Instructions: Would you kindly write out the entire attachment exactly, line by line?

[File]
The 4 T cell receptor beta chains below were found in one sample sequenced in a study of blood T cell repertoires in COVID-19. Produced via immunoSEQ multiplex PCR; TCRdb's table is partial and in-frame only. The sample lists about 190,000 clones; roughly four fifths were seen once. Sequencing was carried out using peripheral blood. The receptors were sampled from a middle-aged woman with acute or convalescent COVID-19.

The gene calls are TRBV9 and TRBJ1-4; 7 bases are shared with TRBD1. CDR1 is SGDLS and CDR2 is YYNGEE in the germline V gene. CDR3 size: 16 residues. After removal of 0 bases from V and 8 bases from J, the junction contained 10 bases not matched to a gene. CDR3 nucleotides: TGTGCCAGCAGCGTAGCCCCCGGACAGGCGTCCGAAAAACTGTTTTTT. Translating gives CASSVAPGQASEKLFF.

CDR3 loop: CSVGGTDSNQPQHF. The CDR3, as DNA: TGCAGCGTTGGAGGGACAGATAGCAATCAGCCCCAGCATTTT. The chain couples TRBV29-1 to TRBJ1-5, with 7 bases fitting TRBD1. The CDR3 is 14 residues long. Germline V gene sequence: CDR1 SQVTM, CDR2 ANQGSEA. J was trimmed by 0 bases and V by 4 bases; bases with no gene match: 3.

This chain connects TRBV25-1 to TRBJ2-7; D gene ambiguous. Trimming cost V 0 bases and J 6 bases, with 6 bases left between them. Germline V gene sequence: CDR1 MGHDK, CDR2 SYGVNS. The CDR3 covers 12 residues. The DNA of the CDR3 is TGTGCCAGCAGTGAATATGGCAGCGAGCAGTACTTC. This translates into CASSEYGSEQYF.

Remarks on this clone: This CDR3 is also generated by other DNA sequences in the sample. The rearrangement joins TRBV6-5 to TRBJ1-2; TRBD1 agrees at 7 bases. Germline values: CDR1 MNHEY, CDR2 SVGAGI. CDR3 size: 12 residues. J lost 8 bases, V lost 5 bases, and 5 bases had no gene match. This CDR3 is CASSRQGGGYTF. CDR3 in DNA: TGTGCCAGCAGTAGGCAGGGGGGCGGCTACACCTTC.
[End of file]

The 4 T cell receptor beta chains below were found in one sample sequenced in a study of blood T cell repertoires in COVID-19. Produced via immunoSEQ multiplex PCR; TCRdb's table is partial and in-frame only. The sample lists about 190,000 clones; roughly four fifths were seen once. Sequencing was carried out using peripheral blood. The receptors were sampled from a middle-aged woman with acute or convalescent COVID-19.

The gene calls are TRBV9 and TRBJ1-4; 7 bases are shared with TRBD1. CDR1 is SGDLS and CDR2 is YYNGEE in the germline V gene. CDR3 size: 16 residues. After removal of 0 bases from V and 8 bases from J, the junction contained 10 bases not matched to a gene. CDR3 nucleotides: TGTGCCAGCAGCGTAGCCCCCGGACAGGCGTCCGAAAAACTGTTTTTT. Translating gives CASSVAPGQASEKLFF.

CDR3 loop: CSVGGTDSNQPQHF. The CDR3, as DNA: TGCAGCGTTGGAGGGACAGATAGCAATCAGCCCCAGCATTTT. The chain couples TRBV29-1 to TRBJ1-5, with 7 bases fitting TRBD1. The CDR3 is 14 residues long. Germline V gene sequence: CDR1 SQVTM, CDR2 ANQGSEA. J was trimmed by 0 bases and V by 4 bases; bases with no gene match: 3.

This chain connects TRBV25-1 to TRBJ2-7; D gene ambiguous. Trimming cost V 0 bases and J 6 bases, with 6 bases left between them. Germline V gene sequence: CDR1 MGHDK, CDR2 SYGVNS. The CDR3 covers 12 residues. The DNA of the CDR3 is TGTGCCAGCAGTGAATATGGCAGCGAGCAGTACTTC. This translates into CASSEYGSEQYF.

Remarks on this clone: This CDR3 is also generated by other DNA sequences in the sample. The rearrangement joins TRBV6-5 to TRBJ1-2; TRBD1 agrees at 7 bases. Germline values: CDR1 MNHEY, CDR2 SVGAGI. CDR3 size: 12 residues. J lost 8 bases, V lost 5 bases, and 5 bases had no gene match. This CDR3 is CASSRQGGGYTF. CDR3 in DNA: TGTGCCAGCAGTAGGCAGGGGGGCGGCTACACCTTC.